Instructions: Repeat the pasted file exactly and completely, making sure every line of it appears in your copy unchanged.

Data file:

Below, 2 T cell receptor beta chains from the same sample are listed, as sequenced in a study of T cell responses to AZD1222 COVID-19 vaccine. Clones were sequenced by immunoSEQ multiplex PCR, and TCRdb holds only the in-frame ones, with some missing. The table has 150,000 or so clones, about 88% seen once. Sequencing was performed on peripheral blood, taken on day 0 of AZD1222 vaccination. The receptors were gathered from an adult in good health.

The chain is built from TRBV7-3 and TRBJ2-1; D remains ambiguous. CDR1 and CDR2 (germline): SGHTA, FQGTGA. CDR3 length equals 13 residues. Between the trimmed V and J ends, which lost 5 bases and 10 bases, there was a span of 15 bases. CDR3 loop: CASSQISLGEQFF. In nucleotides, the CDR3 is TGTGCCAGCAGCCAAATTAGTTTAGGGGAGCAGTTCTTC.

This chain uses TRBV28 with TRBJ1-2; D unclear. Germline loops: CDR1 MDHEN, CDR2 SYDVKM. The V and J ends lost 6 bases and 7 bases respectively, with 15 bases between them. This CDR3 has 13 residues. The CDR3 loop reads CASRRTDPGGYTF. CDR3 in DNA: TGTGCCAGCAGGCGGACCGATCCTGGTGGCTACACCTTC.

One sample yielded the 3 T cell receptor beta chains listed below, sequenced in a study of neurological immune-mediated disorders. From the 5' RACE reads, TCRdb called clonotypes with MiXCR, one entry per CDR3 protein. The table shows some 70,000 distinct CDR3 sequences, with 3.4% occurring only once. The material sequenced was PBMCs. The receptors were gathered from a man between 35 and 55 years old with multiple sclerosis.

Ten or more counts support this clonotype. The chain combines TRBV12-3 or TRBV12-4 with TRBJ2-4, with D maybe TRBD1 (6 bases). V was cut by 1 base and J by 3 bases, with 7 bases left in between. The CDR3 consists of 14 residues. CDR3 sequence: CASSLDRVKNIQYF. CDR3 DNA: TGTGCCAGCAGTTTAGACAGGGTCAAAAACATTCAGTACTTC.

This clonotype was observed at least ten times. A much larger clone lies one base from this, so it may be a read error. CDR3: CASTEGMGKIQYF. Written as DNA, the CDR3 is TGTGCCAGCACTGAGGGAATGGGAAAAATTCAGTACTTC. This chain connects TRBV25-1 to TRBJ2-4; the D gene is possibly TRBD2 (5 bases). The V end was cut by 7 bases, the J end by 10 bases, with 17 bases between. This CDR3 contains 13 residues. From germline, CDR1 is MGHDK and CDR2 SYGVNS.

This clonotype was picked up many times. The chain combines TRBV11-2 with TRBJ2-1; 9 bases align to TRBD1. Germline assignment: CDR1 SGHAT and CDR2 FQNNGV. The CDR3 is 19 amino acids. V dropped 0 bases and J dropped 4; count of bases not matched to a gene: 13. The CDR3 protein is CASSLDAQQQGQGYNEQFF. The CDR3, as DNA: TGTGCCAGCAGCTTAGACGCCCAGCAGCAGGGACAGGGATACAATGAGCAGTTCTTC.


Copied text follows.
Below, 2 T cell receptor beta chains from the same sample are listed, as sequenced in a study of T cell responses to AZD1222 COVID-19 vaccine. Clones were sequenced by immunoSEQ multiplex PCR, and TCRdb holds only the in-frame ones, with some missing. The table has 150,000 or so clones, about 88% seen once. Sequencing was performed on peripheral blood, taken on day 0 of AZD1222 vaccination. The receptors were gathered from an adult in good health.

The chain is built from TRBV7-3 and TRBJ2-1; D remains ambiguous. CDR1 and CDR2 (germline): SGHTA, FQGTGA. CDR3 length equals 13 residues. Between the trimmed V and J ends, which lost 5 bases and 10 bases, there was a span of 15 bases. CDR3 loop: CASSQISLGEQFF. In nucleotides, the CDR3 is TGTGCCAGCAGCCAAATTAGTTTAGGGGAGCAGTTCTTC.

This chain uses TRBV28 with TRBJ1-2; D unclear. Germline loops: CDR1 MDHEN, CDR2 SYDVKM. The V and J ends lost 6 bases and 7 bases respectively, with 15 bases between them. This CDR3 has 13 residues. The CDR3 loop reads CASRRTDPGGYTF. CDR3 in DNA: TGTGCCAGCAGGCGGACCGATCCTGGTGGCTACACCTTC.

One sample yielded the 3 T cell receptor beta chains listed below, sequenced in a study of neurological immune-mediated disorders. From the 5' RACE reads, TCRdb called clonotypes with MiXCR, one entry per CDR3 protein. The table shows some 70,000 distinct CDR3 sequences, with 3.4% occurring only once. The material sequenced was PBMCs. The receptors were gathered from a man between 35 and 55 years old with multiple sclerosis.

Ten or more counts support this clonotype. The chain combines TRBV12-3 or TRBV12-4 with TRBJ2-4, with D maybe TRBD1 (6 bases). V was cut by 1 base and J by 3 bases, with 7 bases left in between. The CDR3 consists of 14 residues. CDR3 sequence: CASSLDRVKNIQYF. CDR3 DNA: TGTGCCAGCAGTTTAGACAGGGTCAAAAACATTCAGTACTTC.

This clonotype was observed at least ten times. A much larger clone lies one base from this, so it may be a read error. CDR3: CASTEGMGKIQYF. Written as DNA, the CDR3 is TGTGCCAGCACTGAGGGAATGGGAAAAATTCAGTACTTC. This chain connects TRBV25-1 to TRBJ2-4; the D gene is possibly TRBD2 (5 bases). The V end was cut by 7 bases, the J end by 10 bases, with 17 bases between. This CDR3 contains 13 residues. From germline, CDR1 is MGHDK and CDR2 SYGVNS.

This clonotype was picked up many times. The chain combines TRBV11-2 with TRBJ2-1; 9 bases align to TRBD1. Germline assignment: CDR1 SGHAT and CDR2 FQNNGV. The CDR3 is 19 amino acids. V dropped 0 bases and J dropped 4; count of bases not matched to a gene: 13. The CDR3 protein is CASSLDAQQQGQGYNEQFF. The CDR3, as DNA: TGTGCCAGCAGCTTAGACGCCCAGCAGCAGGGACAGGGATACAATGAGCAGTTCTTC.